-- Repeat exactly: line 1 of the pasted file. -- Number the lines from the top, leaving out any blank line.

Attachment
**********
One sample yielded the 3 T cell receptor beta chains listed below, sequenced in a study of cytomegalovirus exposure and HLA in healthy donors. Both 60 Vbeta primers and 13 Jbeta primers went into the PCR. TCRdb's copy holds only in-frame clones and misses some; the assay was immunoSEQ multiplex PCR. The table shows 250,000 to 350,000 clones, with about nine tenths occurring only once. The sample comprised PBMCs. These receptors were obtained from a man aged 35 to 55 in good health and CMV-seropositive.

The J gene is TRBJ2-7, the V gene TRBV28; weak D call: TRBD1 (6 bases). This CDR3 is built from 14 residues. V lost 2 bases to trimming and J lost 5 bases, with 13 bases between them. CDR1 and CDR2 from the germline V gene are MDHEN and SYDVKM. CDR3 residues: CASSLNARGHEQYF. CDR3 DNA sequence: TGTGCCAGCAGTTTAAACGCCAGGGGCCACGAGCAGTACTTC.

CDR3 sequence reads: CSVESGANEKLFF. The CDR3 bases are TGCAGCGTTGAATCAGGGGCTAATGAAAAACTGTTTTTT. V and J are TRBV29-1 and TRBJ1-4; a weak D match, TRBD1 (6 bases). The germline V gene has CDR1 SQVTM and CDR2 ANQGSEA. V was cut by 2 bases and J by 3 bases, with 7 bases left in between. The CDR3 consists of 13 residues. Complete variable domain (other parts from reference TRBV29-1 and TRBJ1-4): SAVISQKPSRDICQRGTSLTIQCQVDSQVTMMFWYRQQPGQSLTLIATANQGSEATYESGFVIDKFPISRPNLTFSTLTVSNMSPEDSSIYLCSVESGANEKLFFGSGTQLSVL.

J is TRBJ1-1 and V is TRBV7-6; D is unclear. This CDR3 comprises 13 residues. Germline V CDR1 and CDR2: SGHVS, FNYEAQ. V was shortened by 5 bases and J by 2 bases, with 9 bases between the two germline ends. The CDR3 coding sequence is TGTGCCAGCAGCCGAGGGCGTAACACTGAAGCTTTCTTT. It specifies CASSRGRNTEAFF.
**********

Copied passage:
One sample yielded the 3 T cell receptor beta chains listed below, sequenced in a study of cytomegalovirus exposure and HLA in healthy donors. Both 60 Vbeta primers and 13 Jbeta primers went into the PCR. TCRdb's copy holds only in-frame clones and misses some; the assay was immunoSEQ multiplex PCR. The table shows 250,000 to 350,000 clones, with about nine tenths occurring only once. The sample comprised PBMCs. These receptors were obtained from a man aged 35 to 55 in good health and CMV-seropositive.